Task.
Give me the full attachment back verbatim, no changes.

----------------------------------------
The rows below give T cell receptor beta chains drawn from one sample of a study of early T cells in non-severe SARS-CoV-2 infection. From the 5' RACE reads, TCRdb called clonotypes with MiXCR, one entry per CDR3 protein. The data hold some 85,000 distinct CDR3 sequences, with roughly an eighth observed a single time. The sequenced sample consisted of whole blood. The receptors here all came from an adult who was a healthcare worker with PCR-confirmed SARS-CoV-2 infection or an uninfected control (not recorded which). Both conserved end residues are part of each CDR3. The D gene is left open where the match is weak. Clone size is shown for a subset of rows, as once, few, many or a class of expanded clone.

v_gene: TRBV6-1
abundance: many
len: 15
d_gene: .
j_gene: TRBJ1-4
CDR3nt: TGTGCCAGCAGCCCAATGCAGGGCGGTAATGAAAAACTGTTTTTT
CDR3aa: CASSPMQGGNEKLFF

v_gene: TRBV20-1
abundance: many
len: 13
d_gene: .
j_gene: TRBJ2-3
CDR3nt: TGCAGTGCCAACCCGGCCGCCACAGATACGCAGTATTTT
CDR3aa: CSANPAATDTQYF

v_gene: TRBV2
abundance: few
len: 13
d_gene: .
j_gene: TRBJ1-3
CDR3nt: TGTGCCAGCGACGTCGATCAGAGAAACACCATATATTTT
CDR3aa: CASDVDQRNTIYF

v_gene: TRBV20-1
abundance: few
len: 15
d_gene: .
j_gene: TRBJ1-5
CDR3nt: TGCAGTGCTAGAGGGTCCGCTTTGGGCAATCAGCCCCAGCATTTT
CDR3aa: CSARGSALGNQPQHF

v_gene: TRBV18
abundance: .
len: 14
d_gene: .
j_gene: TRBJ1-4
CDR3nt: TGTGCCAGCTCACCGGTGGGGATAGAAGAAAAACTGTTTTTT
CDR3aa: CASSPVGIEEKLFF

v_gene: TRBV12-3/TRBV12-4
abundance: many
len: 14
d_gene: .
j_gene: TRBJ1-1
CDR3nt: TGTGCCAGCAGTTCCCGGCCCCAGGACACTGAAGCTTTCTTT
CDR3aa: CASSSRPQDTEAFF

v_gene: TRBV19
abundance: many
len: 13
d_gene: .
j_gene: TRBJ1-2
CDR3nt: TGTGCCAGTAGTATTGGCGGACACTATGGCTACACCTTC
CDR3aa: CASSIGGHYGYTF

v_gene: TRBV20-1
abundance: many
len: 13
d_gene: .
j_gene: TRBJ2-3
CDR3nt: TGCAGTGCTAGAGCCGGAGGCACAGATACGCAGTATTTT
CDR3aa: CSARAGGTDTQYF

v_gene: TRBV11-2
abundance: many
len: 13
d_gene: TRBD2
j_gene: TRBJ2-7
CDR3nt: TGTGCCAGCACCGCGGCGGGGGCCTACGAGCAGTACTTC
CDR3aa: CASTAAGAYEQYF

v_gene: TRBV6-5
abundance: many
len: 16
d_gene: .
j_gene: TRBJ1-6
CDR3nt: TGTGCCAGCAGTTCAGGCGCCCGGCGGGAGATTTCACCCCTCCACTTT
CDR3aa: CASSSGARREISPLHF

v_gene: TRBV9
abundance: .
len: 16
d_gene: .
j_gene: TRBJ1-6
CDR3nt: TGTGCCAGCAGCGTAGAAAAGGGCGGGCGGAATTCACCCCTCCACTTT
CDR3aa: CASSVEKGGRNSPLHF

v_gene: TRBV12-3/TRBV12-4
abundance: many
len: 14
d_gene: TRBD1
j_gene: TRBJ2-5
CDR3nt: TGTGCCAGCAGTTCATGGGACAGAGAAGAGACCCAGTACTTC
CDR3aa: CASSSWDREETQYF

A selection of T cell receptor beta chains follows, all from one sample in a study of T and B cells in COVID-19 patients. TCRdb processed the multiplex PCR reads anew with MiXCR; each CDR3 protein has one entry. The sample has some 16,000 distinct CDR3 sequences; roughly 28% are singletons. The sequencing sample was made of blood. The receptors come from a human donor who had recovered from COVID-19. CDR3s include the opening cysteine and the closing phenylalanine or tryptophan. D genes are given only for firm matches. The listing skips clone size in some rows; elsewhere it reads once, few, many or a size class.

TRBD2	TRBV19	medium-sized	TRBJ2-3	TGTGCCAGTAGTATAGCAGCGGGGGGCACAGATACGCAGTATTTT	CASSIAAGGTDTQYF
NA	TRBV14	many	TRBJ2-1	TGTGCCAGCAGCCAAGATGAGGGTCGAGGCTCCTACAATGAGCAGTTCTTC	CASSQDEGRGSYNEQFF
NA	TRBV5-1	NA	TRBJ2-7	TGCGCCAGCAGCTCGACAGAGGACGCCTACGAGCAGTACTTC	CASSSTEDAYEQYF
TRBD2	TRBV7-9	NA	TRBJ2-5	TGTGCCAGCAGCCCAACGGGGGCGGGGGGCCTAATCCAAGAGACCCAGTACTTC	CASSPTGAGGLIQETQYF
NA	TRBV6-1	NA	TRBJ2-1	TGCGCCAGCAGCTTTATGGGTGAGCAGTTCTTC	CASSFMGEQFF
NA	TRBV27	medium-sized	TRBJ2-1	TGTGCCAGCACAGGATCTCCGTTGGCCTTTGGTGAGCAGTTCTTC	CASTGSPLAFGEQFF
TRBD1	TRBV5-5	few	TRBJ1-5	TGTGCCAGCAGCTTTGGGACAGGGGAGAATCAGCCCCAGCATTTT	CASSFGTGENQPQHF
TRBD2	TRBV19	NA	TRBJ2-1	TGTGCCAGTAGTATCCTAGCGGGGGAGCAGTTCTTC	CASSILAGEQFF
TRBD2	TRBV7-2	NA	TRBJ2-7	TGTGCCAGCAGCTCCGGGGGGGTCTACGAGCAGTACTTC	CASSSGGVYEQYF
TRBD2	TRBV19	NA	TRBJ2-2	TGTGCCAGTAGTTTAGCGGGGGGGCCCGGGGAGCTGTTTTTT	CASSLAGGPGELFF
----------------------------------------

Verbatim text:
The rows below give T cell receptor beta chains drawn from one sample of a study of early T cells in non-severe SARS-CoV-2 infection. From the 5' RACE reads, TCRdb called clonotypes with MiXCR, one entry per CDR3 protein. The data hold some 85,000 distinct CDR3 sequences, with roughly an eighth observed a single time. The sequenced sample consisted of whole blood. The receptors here all came from an adult who was a healthcare worker with PCR-confirmed SARS-CoV-2 infection or an uninfected control (not recorded which). Both conserved end residues are part of each CDR3. The D gene is left open where the match is weak. Clone size is shown for a subset of rows, as once, few, many or a class of expanded clone.

v_gene: TRBV6-1
abundance: many
len: 15
d_gene: .
j_gene: TRBJ1-4
CDR3nt: TGTGCCAGCAGCCCAATGCAGGGCGGTAATGAAAAACTGTTTTTT
CDR3aa: CASSPMQGGNEKLFF

v_gene: TRBV20-1
abundance: many
len: 13
d_gene: .
j_gene: TRBJ2-3
CDR3nt: TGCAGTGCCAACCCGGCCGCCACAGATACGCAGTATTTT
CDR3aa: CSANPAATDTQYF

v_gene: TRBV2
abundance: few
len: 13
d_gene: .
j_gene: TRBJ1-3
CDR3nt: TGTGCCAGCGACGTCGATCAGAGAAACACCATATATTTT
CDR3aa: CASDVDQRNTIYF

v_gene: TRBV20-1
abundance: few
len: 15
d_gene: .
j_gene: TRBJ1-5
CDR3nt: TGCAGTGCTAGAGGGTCCGCTTTGGGCAATCAGCCCCAGCATTTT
CDR3aa: CSARGSALGNQPQHF

v_gene: TRBV18
abundance: .
len: 14
d_gene: .
j_gene: TRBJ1-4
CDR3nt: TGTGCCAGCTCACCGGTGGGGATAGAAGAAAAACTGTTTTTT
CDR3aa: CASSPVGIEEKLFF

v_gene: TRBV12-3/TRBV12-4
abundance: many
len: 14
d_gene: .
j_gene: TRBJ1-1
CDR3nt: TGTGCCAGCAGTTCCCGGCCCCAGGACACTGAAGCTTTCTTT
CDR3aa: CASSSRPQDTEAFF

v_gene: TRBV19
abundance: many
len: 13
d_gene: .
j_gene: TRBJ1-2
CDR3nt: TGTGCCAGTAGTATTGGCGGACACTATGGCTACACCTTC
CDR3aa: CASSIGGHYGYTF

v_gene: TRBV20-1
abundance: many
len: 13
d_gene: .
j_gene: TRBJ2-3
CDR3nt: TGCAGTGCTAGAGCCGGAGGCACAGATACGCAGTATTTT
CDR3aa: CSARAGGTDTQYF

v_gene: TRBV11-2
abundance: many
len: 13
d_gene: TRBD2
j_gene: TRBJ2-7
CDR3nt: TGTGCCAGCACCGCGGCGGGGGCCTACGAGCAGTACTTC
CDR3aa: CASTAAGAYEQYF

v_gene: TRBV6-5
abundance: many
len: 16
d_gene: .
j_gene: TRBJ1-6
CDR3nt: TGTGCCAGCAGTTCAGGCGCCCGGCGGGAGATTTCACCCCTCCACTTT
CDR3aa: CASSSGARREISPLHF

v_gene: TRBV9
abundance: .
len: 16
d_gene: .
j_gene: TRBJ1-6
CDR3nt: TGTGCCAGCAGCGTAGAAAAGGGCGGGCGGAATTCACCCCTCCACTTT
CDR3aa: CASSVEKGGRNSPLHF

v_gene: TRBV12-3/TRBV12-4
abundance: many
len: 14
d_gene: TRBD1
j_gene: TRBJ2-5
CDR3nt: TGTGCCAGCAGTTCATGGGACAGAGAAGAGACCCAGTACTTC
CDR3aa: CASSSWDREETQYF

A selection of T cell receptor beta chains follows, all from one sample in a study of T and B cells in COVID-19 patients. TCRdb processed the multiplex PCR reads anew with MiXCR; each CDR3 protein has one entry. The sample has some 16,000 distinct CDR3 sequences; roughly 28% are singletons. The sequencing sample was made of blood. The receptors come from a human donor who had recovered from COVID-19. CDR3s include the opening cysteine and the closing phenylalanine or tryptophan. D genes are given only for firm matches. The listing skips clone size in some rows; elsewhere it reads once, few, many or a size class.

TRBD2	TRBV19	medium-sized	TRBJ2-3	TGTGCCAGTAGTATAGCAGCGGGGGGCACAGATACGCAGTATTTT	CASSIAAGGTDTQYF
NA	TRBV14	many	TRBJ2-1	TGTGCCAGCAGCCAAGATGAGGGTCGAGGCTCCTACAATGAGCAGTTCTTC	CASSQDEGRGSYNEQFF
NA	TRBV5-1	NA	TRBJ2-7	TGCGCCAGCAGCTCGACAGAGGACGCCTACGAGCAGTACTTC	CASSSTEDAYEQYF
TRBD2	TRBV7-9	NA	TRBJ2-5	TGTGCCAGCAGCCCAACGGGGGCGGGGGGCCTAATCCAAGAGACCCAGTACTTC	CASSPTGAGGLIQETQYF
NA	TRBV6-1	NA	TRBJ2-1	TGCGCCAGCAGCTTTATGGGTGAGCAGTTCTTC	CASSFMGEQFF
NA	TRBV27	medium-sized	TRBJ2-1	TGTGCCAGCACAGGATCTCCGTTGGCCTTTGGTGAGCAGTTCTTC	CASTGSPLAFGEQFF
TRBD1	TRBV5-5	few	TRBJ1-5	TGTGCCAGCAGCTTTGGGACAGGGGAGAATCAGCCCCAGCATTTT	CASSFGTGENQPQHF
TRBD2	TRBV19	NA	TRBJ2-1	TGTGCCAGTAGTATCCTAGCGGGGGAGCAGTTCTTC	CASSILAGEQFF
TRBD2	TRBV7-2	NA	TRBJ2-7	TGTGCCAGCAGCTCCGGGGGGGTCTACGAGCAGTACTTC	CASSSGGVYEQYF
TRBD2	TRBV19	NA	TRBJ2-2	TGTGCCAGTAGTTTAGCGGGGGGGCCCGGGGAGCTGTTTTTT	CASSLAGGPGELFF